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lower back pain

AnonymousUserAAnonymousUser Posts: 49,671
edited 06/11/2012 - 8:30 AM in Chronic Pain
Hi there... i am looking for information and or opinions. I have had lower back pain for about 10yrs, but becuase I have a super high pain threshold never went to a dr. until the pain in my L thigh became unberable during walking and excersice. I had an xray and it showed and I quote from the dr. "there is degeration of the L4/L5 much more advanced than I would expect in someone your age" all of 45yr old. I am now on Celebrex, Morphine and sched for MRI next wed. my symptoms, chronic pain in the lower back, through my L hip and down my L leg to my knee. Pain is excrusiating if i walk more than 10-15min and I have to lean forward when at my desk at work and at home sittingon the couch with my knees up to my chest to dimish the pain. The pain is always present but the meds take the edge off.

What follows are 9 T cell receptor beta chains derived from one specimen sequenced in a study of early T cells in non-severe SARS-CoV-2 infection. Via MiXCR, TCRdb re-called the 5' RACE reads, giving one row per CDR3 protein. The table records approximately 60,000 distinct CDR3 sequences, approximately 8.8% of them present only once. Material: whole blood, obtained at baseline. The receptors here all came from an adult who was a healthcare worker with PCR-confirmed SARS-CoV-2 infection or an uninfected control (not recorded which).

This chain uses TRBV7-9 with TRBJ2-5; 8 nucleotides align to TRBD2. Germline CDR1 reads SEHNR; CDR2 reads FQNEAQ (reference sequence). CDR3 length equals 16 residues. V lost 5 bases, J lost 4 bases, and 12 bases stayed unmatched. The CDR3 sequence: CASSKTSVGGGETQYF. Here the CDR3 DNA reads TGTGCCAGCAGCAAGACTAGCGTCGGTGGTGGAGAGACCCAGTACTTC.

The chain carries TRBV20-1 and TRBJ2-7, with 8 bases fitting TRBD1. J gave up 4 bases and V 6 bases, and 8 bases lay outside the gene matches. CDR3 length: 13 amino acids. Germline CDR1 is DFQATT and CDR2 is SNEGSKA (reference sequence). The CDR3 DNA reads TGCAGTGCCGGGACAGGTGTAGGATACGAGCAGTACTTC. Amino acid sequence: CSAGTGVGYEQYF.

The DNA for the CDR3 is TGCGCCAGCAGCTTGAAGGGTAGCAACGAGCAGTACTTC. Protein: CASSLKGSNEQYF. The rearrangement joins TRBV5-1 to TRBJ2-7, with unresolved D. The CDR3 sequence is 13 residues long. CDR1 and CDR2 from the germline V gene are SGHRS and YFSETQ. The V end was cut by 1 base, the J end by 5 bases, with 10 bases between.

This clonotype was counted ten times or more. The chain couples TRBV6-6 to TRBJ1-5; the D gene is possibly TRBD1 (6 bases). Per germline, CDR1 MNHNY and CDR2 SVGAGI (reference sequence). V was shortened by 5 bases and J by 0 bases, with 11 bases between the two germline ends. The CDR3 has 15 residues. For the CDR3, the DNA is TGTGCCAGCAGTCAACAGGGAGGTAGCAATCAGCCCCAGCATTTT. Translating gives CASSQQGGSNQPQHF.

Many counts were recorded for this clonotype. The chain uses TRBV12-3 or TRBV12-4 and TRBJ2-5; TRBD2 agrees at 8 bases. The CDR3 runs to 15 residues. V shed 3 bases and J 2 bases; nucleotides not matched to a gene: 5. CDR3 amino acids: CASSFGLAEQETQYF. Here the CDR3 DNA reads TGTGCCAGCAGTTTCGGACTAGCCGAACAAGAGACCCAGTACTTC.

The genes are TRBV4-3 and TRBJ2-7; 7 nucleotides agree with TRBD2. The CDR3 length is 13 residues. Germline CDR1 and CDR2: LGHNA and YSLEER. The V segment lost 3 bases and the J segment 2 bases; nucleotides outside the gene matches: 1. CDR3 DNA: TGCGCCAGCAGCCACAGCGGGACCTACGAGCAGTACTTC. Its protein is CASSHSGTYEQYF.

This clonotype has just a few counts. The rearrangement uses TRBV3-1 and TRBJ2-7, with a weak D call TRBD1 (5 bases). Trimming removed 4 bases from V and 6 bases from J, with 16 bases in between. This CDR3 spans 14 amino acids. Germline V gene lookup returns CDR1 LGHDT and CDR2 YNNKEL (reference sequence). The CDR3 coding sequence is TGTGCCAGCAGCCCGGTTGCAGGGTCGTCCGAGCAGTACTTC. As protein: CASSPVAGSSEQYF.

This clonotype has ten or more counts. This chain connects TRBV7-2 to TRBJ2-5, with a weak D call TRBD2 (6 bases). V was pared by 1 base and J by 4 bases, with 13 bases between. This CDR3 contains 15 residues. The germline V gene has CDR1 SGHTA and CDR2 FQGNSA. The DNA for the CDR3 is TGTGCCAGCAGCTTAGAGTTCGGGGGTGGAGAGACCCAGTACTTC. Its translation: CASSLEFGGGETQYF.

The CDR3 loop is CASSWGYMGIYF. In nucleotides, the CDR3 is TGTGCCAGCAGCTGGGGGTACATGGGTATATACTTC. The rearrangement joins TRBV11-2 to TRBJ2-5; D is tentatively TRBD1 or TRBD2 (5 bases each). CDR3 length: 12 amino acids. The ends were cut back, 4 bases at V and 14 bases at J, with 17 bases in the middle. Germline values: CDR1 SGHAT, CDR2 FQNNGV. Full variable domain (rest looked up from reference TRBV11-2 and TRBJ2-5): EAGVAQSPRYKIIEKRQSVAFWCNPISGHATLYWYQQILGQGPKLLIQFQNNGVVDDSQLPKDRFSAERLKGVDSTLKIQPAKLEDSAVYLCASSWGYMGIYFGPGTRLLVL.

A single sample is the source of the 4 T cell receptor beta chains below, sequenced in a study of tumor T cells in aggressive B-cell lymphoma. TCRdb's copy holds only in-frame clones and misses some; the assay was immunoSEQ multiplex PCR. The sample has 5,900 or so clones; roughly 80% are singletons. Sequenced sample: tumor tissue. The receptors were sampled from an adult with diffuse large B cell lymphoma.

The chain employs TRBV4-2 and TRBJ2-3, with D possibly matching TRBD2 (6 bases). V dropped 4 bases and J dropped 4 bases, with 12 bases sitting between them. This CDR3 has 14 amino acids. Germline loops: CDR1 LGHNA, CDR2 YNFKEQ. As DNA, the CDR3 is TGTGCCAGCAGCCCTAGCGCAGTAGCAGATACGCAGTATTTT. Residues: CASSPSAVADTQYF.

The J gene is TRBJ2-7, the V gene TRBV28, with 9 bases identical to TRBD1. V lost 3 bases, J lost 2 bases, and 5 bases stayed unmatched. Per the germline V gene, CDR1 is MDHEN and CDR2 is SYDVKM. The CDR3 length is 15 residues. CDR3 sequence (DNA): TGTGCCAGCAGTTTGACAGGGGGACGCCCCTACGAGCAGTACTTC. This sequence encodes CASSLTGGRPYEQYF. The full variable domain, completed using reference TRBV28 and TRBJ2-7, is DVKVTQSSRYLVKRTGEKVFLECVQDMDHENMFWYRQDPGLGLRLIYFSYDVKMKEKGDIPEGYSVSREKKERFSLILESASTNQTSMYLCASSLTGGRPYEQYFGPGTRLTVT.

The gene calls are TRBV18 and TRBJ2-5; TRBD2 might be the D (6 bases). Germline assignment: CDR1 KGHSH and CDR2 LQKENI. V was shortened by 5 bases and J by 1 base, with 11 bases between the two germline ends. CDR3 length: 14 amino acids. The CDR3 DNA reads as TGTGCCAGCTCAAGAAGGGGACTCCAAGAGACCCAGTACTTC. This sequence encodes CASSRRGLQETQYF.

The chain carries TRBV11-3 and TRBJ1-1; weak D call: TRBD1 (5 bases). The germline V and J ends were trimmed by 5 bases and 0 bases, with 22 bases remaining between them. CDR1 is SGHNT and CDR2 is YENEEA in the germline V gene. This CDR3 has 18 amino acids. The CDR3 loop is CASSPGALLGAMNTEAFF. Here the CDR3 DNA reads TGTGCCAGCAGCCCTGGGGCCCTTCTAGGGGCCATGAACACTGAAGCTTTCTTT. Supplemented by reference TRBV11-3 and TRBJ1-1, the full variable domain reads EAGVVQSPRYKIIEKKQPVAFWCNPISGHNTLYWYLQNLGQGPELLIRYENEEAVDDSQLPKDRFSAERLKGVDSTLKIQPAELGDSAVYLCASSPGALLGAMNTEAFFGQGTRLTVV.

is there someone else with same symptoms? from some research it sounds like I have Spinal stenosis..?

thank you for reading..


  • Sounds as though you more than likely have some spinal nerve impingement in the L4/L5 lumbar area and the up-coming MRI will show much more specifically just what's going on (compared to an X-ray)...and to what degree.

    You're very much still in the "acute" stage right now with this physical issue, so my advice would be to follow your Doc's advice closely and don't over-do anything in the way of activity right now.

    Best wishes, take care and I hope these issues resolve quickly for you but until they do...this website and forum area is an excellent place to seek advice, understanding and friendship amongst the "pain-ed" community. :)


  • Welcome to the board. Don't feel too bad about the age comment. The disks of our spine actually begin the "aging" process beginning in our twenties.

    X-rays are only a beginning step to learn about your back problems. They will show if bones are out of place, cracked or broken, but they do not show soft tissue. This will be done by the MRI you are having on Wed.